ANN ARBOR, Mich. -- The University of Michigan has sold much of the premium seating at the Big House despite a poor economy, a school-record nine losses last season and a finished product people couldn't see.
Senior associate athletic director Joe Parker said Wednesday the school has commitments for 70 percent of the luxury suites and almost 70 percent of the club seats that will be in the new-look Michigan Stadium in 2010.
"We're pleased with where we are," Parker said during a tour of the $226 million renovation. "When the project is complete, we expect all of our premium seating to be sold."
For $55,000 to $85,000 per season and at least a three-year commitment, well-heeled fans will have 16 comfortable seats in a 15-foot wide by 28-foot deep box that comes with two TVs, granite countertops and sapele wood cabinets.
The climate-controlled suites have huge windows, which can be opened to let the air and crowd noise in or closed to keep inclement weather out. Suite owners will be able to have invite two guests who have tickets elsewhere in the stadium to watch games with them in the fourth quarter and can buy up to four standing-room-only tickets to put up to 22 people in the box.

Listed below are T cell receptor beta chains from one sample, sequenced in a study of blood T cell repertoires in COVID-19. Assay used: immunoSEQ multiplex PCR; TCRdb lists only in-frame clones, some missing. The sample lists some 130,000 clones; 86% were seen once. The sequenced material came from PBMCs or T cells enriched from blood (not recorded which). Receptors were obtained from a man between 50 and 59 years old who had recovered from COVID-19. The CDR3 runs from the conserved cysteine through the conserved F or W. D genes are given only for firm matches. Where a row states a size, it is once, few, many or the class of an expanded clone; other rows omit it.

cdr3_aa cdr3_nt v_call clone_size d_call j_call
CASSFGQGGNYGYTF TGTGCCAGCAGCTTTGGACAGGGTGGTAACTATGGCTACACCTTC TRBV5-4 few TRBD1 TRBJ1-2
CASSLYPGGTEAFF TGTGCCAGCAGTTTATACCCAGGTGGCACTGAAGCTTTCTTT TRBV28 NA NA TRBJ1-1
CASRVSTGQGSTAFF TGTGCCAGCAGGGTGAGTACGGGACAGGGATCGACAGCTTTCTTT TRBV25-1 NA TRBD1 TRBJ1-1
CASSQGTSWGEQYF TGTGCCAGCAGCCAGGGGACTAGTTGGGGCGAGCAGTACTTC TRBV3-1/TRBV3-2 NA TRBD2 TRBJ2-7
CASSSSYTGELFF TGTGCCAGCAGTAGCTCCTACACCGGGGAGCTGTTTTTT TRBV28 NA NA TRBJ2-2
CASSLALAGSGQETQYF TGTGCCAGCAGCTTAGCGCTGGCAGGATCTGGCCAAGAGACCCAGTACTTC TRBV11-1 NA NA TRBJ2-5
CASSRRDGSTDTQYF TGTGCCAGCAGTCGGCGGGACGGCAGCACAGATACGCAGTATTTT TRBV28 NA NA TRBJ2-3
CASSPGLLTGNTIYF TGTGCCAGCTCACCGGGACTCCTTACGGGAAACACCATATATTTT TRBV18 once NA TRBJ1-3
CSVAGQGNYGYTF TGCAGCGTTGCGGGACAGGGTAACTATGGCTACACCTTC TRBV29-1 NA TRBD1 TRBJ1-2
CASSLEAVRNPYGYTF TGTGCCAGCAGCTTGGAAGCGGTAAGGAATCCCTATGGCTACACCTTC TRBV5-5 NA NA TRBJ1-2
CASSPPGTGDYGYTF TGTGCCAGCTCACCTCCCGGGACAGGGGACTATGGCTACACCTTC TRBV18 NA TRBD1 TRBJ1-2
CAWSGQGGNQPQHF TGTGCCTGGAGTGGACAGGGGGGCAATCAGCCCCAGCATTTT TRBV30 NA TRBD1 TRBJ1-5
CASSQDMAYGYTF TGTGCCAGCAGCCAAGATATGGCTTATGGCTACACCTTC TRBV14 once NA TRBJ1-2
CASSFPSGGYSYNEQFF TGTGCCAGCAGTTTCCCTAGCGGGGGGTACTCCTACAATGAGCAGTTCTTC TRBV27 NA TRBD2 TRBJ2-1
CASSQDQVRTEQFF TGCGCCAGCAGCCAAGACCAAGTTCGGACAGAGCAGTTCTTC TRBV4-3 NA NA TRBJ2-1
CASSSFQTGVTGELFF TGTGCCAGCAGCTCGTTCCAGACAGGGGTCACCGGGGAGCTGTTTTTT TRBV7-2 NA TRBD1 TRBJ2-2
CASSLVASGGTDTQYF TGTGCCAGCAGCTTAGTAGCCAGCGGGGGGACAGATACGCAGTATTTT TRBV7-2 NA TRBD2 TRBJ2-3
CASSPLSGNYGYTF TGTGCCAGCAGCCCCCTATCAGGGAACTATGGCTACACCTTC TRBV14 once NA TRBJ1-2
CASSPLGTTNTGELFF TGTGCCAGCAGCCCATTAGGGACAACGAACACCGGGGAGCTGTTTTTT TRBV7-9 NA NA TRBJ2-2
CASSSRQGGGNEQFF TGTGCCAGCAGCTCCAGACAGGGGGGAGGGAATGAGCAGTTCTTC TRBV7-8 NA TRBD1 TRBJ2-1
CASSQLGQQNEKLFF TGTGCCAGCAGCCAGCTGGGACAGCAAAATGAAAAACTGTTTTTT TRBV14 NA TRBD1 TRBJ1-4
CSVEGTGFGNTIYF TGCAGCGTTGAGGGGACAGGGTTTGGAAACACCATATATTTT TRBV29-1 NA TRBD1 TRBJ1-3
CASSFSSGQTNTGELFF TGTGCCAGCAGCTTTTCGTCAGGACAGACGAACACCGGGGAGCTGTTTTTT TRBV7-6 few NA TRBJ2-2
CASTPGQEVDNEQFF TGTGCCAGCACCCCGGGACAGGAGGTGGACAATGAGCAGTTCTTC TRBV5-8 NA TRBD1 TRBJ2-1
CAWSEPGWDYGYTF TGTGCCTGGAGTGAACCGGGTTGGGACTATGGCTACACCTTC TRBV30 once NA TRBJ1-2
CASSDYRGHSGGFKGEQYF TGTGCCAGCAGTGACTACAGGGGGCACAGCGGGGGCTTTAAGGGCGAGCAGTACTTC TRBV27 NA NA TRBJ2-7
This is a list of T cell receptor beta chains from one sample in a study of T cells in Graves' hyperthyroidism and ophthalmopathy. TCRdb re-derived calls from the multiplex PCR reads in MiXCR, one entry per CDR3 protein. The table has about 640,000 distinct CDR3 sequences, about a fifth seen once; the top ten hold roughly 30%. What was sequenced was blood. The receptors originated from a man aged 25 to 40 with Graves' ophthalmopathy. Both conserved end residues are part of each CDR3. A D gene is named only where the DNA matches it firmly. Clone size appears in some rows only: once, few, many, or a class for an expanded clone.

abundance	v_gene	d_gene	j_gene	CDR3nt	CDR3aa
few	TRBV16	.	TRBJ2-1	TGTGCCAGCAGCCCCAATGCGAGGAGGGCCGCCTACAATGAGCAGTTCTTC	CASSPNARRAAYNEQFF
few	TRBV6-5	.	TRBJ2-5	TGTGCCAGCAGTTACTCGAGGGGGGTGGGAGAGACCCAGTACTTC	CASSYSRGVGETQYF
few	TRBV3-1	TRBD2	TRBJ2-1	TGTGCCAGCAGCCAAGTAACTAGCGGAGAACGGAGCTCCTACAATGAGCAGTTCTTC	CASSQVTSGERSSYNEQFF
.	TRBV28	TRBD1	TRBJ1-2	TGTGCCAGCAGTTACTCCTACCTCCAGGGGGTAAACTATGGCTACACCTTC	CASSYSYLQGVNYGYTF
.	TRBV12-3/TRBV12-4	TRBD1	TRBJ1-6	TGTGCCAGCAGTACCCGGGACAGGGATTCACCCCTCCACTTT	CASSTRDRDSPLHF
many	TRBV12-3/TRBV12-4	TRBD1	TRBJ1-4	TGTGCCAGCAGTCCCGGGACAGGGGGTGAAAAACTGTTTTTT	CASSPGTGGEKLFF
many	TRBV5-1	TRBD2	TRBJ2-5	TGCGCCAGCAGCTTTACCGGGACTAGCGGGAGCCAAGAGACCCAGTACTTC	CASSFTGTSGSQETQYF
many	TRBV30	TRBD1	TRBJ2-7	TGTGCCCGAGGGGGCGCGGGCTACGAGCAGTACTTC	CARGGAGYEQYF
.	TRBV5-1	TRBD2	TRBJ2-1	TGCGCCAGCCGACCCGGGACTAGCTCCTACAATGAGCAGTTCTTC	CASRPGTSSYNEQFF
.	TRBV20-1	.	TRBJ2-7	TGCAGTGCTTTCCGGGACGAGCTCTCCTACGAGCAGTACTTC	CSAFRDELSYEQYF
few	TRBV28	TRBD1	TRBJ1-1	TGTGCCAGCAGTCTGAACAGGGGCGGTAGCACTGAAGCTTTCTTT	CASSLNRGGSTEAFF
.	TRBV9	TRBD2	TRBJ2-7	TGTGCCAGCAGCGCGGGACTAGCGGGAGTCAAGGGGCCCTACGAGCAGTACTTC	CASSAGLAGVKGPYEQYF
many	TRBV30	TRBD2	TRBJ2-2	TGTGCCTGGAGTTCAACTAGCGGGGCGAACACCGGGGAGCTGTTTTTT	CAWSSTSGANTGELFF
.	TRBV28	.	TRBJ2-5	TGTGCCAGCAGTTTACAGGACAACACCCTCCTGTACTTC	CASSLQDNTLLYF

Parker said 58 of the 82 suites have been secured with $10,000 deposits.
There are 3,000-plus club seats that cost $1,500-$4,000 each per season. Some of them are indoor and most of the outdoor ones are covered.
Eighty percent of costs for the suites are tax deductible while 73-82 percent of the money spent on club seats is tax deductible.
Parker said some fans have scaled back their commitments, downgrading from suites to club seats.
The school will begin giving tours of the premium-seating areas this fall on Fridays and Saturdays.
Construction began the day after the Wolverines lost at Ohio State in November 2007.
The masonry and roof on each side of the stadium has been completed and construction crews are working on finishing off the insides of the towering structures along each sideline at the storied venue.
After Michigan hosts the Buckeyes this season, the existing press box will be torn down and 704 chairback seats with contoured backs and cup holders will be built in its place.
To improve wheelchair access, the stadium's capacity dipped to 106,201 and slipped behind Penn State's Beaver Stadium as the country's biggest football venue. Parker expects the Big House will be back on top with 108,000-plus seats in the future.